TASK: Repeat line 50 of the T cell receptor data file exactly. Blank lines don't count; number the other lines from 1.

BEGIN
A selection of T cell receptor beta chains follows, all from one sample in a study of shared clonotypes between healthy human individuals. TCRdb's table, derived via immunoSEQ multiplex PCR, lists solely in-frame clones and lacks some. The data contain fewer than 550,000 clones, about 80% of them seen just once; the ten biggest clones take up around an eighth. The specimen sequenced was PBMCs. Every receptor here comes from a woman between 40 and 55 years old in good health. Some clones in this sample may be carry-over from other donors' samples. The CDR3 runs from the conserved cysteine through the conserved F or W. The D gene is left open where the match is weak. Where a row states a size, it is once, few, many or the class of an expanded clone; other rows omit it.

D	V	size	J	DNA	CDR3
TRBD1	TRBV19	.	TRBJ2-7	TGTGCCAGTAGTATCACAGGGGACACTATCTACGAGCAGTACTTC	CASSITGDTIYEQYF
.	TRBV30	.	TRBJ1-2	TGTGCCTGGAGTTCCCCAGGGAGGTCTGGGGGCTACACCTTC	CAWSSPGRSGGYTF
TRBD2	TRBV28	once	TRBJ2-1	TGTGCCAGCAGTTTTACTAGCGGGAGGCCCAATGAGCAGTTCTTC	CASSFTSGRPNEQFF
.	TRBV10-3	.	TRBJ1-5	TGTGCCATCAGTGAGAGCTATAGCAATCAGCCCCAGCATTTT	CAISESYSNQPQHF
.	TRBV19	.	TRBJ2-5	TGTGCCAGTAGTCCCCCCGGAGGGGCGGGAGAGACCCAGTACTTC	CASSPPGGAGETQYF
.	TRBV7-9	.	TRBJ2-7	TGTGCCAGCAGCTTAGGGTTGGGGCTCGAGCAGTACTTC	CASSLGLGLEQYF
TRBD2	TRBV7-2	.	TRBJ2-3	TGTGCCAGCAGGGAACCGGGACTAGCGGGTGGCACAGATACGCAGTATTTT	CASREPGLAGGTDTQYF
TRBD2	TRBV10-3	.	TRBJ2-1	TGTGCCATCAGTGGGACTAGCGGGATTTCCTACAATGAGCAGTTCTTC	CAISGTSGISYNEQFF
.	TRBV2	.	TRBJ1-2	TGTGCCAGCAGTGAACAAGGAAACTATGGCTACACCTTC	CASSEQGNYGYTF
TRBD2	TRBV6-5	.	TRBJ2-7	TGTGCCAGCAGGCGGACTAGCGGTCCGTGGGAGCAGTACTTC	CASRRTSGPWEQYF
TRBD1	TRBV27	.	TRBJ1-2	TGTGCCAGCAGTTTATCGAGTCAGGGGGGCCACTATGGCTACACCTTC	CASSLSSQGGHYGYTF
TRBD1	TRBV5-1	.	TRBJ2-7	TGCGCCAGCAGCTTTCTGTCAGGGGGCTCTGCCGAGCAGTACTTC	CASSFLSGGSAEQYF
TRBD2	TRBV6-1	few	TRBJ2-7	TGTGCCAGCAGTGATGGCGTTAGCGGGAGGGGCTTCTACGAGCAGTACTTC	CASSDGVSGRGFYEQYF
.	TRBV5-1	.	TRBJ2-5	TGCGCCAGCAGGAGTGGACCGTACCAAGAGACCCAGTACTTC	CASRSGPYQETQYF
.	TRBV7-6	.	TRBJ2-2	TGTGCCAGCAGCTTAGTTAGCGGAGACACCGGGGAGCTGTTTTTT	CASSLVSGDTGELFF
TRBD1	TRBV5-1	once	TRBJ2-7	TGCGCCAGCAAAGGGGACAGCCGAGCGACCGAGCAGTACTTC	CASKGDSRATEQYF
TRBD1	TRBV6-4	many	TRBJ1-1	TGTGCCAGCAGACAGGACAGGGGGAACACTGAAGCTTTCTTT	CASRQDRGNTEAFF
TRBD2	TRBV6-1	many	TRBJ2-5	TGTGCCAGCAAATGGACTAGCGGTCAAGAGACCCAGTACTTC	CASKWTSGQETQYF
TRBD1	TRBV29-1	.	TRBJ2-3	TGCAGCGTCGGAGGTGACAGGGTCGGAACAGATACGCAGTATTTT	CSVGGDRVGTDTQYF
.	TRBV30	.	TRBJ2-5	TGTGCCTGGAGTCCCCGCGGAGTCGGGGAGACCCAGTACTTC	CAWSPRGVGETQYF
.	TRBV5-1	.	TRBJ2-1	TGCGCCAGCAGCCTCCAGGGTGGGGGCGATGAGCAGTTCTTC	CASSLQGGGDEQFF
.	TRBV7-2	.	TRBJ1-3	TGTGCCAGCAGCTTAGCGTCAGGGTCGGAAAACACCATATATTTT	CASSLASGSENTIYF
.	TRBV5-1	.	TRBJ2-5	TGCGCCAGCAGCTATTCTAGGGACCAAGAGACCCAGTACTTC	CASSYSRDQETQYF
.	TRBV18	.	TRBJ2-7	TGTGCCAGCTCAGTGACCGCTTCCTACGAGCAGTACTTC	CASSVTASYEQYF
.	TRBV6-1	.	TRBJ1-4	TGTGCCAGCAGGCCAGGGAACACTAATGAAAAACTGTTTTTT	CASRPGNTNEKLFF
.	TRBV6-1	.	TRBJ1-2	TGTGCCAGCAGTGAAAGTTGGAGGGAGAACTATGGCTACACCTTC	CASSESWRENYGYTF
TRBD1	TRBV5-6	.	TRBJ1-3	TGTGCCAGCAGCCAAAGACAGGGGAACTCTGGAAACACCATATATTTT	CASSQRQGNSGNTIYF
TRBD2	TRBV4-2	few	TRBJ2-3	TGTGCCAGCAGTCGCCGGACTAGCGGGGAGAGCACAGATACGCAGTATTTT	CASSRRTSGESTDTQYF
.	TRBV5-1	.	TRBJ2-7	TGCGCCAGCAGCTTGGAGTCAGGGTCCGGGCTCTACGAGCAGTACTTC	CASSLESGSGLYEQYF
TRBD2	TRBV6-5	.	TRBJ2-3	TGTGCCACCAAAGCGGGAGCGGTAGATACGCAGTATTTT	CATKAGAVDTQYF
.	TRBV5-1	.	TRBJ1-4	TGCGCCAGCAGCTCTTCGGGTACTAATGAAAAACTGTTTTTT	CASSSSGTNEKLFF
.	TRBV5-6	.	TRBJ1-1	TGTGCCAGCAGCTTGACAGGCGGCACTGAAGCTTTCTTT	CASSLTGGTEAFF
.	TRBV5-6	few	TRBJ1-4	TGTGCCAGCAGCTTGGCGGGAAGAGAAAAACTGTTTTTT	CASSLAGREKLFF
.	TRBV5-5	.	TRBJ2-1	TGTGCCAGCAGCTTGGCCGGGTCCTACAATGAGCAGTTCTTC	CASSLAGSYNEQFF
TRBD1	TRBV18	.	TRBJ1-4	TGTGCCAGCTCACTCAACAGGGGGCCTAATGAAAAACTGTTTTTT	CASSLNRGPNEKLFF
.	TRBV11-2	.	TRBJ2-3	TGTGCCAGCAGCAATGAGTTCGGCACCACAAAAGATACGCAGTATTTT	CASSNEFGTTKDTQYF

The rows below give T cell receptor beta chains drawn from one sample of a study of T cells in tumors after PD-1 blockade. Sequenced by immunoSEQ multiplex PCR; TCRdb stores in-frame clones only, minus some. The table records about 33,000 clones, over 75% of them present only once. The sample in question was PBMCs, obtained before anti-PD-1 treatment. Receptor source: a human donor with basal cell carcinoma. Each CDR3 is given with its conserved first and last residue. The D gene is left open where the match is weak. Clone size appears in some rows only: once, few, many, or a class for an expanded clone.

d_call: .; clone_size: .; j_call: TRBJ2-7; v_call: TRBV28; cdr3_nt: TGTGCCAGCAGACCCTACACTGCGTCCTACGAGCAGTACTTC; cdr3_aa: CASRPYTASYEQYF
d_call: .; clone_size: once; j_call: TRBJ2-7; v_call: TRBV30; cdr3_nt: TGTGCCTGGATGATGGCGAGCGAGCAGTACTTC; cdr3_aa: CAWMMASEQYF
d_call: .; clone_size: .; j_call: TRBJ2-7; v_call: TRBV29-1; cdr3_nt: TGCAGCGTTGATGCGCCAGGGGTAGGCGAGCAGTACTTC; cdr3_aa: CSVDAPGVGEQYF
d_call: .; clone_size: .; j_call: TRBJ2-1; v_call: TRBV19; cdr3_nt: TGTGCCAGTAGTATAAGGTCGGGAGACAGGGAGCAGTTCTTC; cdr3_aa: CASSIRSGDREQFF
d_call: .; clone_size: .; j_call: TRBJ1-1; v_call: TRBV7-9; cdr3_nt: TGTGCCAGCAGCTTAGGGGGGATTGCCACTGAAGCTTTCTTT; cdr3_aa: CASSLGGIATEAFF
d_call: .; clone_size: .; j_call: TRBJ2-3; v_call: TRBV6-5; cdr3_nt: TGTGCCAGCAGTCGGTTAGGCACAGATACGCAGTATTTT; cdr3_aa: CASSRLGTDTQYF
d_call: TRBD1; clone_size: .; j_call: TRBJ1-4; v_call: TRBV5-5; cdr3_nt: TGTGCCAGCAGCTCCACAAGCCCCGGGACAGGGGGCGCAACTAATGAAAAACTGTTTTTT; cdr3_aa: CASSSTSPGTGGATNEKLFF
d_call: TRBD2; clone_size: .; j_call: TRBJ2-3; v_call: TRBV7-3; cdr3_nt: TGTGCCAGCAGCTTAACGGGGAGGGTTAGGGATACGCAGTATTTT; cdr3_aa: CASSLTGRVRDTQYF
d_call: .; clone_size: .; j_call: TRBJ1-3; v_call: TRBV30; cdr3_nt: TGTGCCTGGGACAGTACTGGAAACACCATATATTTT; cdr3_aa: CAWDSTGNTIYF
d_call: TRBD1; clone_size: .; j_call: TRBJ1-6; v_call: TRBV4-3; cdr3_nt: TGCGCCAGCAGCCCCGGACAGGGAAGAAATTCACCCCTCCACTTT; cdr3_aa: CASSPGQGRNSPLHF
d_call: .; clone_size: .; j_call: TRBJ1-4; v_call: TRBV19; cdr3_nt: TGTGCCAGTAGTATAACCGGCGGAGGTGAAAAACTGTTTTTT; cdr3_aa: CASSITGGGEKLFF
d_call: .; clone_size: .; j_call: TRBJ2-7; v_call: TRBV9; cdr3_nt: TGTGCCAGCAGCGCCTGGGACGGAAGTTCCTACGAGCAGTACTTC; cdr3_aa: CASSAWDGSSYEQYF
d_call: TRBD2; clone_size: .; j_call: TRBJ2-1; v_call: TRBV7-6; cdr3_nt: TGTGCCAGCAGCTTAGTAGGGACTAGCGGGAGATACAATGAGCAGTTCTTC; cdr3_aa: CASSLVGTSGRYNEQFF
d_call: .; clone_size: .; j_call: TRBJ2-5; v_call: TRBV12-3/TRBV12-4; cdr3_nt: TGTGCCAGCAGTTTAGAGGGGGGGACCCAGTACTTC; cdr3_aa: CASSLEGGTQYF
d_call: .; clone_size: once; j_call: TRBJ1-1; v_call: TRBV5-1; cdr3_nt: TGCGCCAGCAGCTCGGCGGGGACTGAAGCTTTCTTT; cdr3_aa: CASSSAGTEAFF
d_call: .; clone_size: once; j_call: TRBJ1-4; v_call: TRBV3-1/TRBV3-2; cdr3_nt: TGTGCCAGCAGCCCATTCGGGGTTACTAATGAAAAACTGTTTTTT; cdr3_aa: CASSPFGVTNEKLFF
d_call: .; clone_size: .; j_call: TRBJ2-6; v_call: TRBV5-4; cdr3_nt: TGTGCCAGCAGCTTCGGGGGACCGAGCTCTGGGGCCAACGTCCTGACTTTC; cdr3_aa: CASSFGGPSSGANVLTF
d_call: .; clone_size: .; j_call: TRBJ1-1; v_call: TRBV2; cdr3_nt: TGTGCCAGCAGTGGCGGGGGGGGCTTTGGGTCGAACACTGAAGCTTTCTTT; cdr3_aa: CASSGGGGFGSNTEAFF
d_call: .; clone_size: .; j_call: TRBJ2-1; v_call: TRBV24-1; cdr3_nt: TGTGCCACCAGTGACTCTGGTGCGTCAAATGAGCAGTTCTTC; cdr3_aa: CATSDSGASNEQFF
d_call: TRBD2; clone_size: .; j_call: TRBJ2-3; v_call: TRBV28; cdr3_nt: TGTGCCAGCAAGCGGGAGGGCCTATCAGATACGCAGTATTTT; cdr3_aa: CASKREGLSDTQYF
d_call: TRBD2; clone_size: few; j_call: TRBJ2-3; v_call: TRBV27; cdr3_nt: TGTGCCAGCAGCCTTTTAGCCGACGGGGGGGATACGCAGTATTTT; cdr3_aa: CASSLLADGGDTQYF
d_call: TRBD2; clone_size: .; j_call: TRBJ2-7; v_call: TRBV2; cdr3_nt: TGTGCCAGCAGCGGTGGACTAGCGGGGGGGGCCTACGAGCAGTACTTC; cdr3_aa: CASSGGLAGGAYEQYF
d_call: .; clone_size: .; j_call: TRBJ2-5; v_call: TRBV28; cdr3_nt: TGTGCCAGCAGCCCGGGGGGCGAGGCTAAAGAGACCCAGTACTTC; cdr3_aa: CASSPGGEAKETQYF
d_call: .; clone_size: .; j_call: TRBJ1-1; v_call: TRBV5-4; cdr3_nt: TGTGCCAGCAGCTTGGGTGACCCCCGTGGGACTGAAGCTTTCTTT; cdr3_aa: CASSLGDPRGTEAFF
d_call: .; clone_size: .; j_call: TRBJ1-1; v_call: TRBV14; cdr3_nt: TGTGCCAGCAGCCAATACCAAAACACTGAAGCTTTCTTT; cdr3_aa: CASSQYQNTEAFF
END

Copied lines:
d_call: .; clone_size: .; j_call: TRBJ1-4; v_call: TRBV19; cdr3_nt: TGTGCCAGTAGTATAACCGGCGGAGGTGAAAAACTGTTTTTT; cdr3_aa: CASSITGGGEKLFF